AB 32 has predicted effect on state manufacturing jobs

Jan. 19, 2013

By Chris Reed

Trying to preserve and help create manufacturing jobs should be a primary goal of a party that bills itself as being about social justice. Manufacturing jobs often offer middle-class wages, but don’t require college degrees — providing a great way up the ladder for disadvantaged minorities. Shouldn’t this be catnip for Democrats? One would think.

closed-out-of-businessSo what is absolutely crucial to manufacturers? The cost of energy. This is why one of the academics who peer-reviewed an air board study on the economic effects of AB 32 gave it low marks for downplaying what would happen as California forced a broad shift to cleaner-but-costlier energy. Here’s what UCLA economist Matthew Kahn had to say:

“According to page 39 of the Scoping Plan, there are 1.5 million people employed in manufacturing in California. Thus, a key issue is how this sector will be affected by AB 32 regulation. The results reported in Table II-8 claim that manufacturing employment will grow by .4% because of AB 32 regulation. Given that electricity prices are expected to rise by 14%, this is a surprising finding. The micro-econometrics literature has concluded that increased energy prices retards manufacturing employment growth. The manufacturing results reported here contradict the findings from the micro-econometric literature on firm locational and employment choice (see Carlton 1983 and Davis and Haltiwanger 2001 …). In his detailed study of the Fabricated Plastic Products Industry (SIC 3079), Communications Transmitting Equipment (SIC 3662), and Electronic Components (SIC 3679), Carlton demonstrates the importance of metropolitan area electricity prices as a factor in attracting job growth. Cities with high electricity prices lose jobs in each of these industries …”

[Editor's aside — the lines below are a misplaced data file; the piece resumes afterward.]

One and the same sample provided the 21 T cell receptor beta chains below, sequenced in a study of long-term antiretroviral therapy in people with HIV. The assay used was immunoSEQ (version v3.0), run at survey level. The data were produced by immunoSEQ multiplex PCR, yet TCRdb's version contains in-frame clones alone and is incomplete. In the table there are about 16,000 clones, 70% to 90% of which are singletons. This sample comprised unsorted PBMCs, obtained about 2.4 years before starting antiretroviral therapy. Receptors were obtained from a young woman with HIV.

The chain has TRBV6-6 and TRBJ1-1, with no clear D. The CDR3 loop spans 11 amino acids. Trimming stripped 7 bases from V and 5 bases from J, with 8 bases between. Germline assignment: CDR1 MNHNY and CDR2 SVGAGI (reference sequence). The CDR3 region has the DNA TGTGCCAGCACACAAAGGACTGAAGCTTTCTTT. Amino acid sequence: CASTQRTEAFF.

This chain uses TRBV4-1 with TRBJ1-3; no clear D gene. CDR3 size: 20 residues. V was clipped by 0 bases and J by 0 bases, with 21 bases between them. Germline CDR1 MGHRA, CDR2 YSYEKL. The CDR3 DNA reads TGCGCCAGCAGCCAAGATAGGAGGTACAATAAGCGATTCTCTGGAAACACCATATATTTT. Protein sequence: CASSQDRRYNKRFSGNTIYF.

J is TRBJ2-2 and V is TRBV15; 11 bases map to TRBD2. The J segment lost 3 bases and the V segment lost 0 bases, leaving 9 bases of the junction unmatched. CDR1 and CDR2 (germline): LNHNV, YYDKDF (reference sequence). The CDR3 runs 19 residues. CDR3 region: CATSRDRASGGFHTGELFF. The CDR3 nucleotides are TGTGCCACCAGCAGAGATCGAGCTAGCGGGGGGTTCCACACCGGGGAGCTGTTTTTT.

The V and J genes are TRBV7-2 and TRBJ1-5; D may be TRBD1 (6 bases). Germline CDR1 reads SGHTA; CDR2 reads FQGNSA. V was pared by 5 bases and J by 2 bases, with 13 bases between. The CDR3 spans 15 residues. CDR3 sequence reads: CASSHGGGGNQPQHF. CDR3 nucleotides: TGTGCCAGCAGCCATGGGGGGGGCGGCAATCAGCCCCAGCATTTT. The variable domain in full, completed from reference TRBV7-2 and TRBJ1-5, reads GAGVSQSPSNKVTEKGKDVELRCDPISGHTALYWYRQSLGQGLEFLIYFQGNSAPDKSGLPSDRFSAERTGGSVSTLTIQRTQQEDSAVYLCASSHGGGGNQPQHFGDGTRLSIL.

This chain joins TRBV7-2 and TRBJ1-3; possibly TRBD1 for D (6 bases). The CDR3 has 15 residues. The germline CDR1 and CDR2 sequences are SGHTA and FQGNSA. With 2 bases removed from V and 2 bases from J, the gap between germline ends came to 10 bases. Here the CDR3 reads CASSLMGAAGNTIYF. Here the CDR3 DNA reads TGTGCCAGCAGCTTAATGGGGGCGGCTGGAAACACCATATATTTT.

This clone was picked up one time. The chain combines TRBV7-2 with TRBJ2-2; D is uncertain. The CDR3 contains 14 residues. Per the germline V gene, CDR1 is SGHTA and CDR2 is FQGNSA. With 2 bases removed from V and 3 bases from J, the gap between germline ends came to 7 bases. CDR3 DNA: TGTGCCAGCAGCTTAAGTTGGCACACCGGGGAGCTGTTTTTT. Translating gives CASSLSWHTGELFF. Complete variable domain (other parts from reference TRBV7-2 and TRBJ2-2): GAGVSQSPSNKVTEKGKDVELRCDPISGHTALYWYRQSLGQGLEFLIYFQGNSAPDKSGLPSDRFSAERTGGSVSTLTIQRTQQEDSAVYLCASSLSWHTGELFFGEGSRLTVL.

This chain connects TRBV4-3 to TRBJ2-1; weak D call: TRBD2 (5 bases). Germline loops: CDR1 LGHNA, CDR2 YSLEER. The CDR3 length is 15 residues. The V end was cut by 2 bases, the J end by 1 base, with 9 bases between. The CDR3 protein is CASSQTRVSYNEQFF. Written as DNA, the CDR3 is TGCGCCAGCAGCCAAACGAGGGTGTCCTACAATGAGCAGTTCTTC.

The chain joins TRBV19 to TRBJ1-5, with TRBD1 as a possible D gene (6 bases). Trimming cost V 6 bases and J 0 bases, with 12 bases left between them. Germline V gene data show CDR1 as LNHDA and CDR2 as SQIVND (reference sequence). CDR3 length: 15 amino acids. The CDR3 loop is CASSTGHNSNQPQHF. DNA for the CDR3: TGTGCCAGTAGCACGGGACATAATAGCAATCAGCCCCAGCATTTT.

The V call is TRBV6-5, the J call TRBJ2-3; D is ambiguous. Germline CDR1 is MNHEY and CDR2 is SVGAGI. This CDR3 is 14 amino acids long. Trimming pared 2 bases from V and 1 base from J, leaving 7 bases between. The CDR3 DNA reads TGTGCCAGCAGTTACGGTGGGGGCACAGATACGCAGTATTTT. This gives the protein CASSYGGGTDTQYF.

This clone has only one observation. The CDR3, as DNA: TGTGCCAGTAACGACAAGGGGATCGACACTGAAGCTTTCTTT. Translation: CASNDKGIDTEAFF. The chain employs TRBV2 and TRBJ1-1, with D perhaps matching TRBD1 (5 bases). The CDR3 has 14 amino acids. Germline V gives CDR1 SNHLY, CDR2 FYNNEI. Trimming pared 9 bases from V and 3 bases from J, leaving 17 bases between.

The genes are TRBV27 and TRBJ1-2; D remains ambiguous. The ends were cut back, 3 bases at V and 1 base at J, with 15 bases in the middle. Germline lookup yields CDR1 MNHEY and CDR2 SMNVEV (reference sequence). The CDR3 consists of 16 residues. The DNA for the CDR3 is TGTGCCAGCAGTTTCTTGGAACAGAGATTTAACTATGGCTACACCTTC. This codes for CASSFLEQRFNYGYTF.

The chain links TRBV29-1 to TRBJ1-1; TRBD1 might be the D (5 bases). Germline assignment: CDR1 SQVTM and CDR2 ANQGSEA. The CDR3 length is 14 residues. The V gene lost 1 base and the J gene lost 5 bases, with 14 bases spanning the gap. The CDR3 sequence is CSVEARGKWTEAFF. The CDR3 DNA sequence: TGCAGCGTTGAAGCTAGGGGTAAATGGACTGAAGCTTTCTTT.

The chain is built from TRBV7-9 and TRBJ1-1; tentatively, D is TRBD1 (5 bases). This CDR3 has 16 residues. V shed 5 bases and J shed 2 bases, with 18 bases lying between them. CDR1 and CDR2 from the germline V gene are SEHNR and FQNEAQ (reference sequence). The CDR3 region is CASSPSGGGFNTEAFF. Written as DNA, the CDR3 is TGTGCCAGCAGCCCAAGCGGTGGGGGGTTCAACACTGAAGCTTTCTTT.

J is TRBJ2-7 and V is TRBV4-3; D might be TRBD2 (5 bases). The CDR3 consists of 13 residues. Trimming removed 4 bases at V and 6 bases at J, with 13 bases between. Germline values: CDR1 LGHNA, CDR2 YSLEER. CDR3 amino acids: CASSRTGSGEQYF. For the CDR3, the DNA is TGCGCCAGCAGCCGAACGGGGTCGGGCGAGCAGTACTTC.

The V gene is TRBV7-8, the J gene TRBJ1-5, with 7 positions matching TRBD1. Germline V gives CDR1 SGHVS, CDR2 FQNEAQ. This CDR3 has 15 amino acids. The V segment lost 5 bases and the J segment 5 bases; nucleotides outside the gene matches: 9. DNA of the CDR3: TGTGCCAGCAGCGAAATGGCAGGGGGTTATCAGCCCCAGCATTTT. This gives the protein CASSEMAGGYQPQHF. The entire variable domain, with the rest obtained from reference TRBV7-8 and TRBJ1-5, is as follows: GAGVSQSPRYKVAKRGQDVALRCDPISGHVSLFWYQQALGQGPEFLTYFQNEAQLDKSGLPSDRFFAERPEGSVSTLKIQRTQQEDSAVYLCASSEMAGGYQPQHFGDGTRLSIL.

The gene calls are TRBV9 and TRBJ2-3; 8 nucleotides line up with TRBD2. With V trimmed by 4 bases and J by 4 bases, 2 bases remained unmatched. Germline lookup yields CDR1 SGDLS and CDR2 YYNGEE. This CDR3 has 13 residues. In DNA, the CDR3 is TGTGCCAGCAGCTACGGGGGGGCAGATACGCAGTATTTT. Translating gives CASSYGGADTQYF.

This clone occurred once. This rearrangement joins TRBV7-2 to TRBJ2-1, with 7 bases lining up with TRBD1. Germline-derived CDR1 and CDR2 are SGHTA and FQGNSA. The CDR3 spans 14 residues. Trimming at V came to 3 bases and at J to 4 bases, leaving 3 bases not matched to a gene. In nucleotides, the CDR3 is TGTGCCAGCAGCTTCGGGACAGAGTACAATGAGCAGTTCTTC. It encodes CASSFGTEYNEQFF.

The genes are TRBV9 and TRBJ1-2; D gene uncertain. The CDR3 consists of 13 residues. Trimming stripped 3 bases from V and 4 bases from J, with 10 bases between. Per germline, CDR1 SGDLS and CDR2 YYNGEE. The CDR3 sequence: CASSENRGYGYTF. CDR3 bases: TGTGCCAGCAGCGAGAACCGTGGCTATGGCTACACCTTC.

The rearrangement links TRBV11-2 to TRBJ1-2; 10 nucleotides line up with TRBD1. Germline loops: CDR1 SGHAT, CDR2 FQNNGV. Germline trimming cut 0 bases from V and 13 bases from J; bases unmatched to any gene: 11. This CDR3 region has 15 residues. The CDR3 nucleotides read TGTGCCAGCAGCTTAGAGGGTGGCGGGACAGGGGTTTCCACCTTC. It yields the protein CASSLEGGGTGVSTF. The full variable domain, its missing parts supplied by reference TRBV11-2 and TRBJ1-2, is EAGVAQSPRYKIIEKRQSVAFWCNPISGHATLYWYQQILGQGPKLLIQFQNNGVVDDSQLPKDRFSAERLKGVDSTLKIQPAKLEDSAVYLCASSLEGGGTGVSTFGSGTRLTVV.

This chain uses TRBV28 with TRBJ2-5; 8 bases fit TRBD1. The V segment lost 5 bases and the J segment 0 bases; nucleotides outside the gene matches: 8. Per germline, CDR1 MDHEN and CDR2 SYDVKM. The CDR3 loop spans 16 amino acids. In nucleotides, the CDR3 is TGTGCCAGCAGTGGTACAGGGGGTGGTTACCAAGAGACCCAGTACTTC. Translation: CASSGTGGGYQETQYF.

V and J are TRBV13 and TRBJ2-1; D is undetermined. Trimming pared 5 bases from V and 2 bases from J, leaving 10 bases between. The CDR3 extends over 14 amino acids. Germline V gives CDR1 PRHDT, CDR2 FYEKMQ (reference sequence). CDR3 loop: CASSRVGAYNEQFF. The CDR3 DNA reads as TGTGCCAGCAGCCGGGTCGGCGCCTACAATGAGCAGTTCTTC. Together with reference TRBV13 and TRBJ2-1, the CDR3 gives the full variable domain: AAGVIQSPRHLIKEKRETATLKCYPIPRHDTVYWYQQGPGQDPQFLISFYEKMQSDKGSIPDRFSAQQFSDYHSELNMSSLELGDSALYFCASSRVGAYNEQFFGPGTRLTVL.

So we are now ramping up AB 32, and surprise, surprise, guess what? Manufacturers are leaving California even as manufacturing rebounds nationally:

“Manufacturing is staging a big comeback in the United States, according to a new U.S. Commerce Department report, but a new state employment report indicates that manufacturing is continuing its years-long slide in California.

“The federal report says that between the start of 2010 and the end of 2012, manufacturing accounted for 500,000 new jobs. …

“Meanwhile, a monthly report on employment in California, also released Friday, shows that government and manufacturing are among the categories to show declines over the past year.

“Manufacturing, once a major component of the California economy, now accounts for less than 9 percent of the state’s non-agricultural payrolls. It shed 11,400 jobs between December 2011 and last month.”

That is from the Sacramento Bee.

Two questions:

1) Now will the California media finally stop buying the goofy spin that higher energy prices are somehow good for the state’s economy?

2) Do you think it bothers greens in West L.A./Brentwood/Malibu and Bay Area one bit that AB 32 is destroying a path to prosperity for the less-educated and their families?

The answer to the first is probably not. Only The New York Times, strangely enough, has reported that AB 32 is risky. The L.A. Times, Sac Bee, Mercury-News, etc.? They are in the green tank.

The answer to the second is of course not. Manufacturing, you see, creates “dirty” jobs. So greens say good riddance. The poor? Let them eat cake.

2 comments

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  1. tax target
    tax target 19 January, 2013, 14:09

    Answers to questions above:

    #1. Hell no.

    #2. Nah… But they might care when the poverty surrounding Beverly Hills and Palos Verdes makes the LA basin look like Rio de Janeiro, where the wealthy have to fly helicopters to their compounds.

    Kalifornsky is headed to being our very own 3rd world country. I’m looking forward to the colossal failure that it will be. Maybe then (or not) the liberals will see how flawed their thinking is.

    Reply this comment
  2. David Yates
    David Yates 19 January, 2013, 15:51

    Our Carb board is going to have to slow down, Texas is starting to complain that they can’t build facilities fast enough to keep up with the business’s leaving this State!

    Reply this comment

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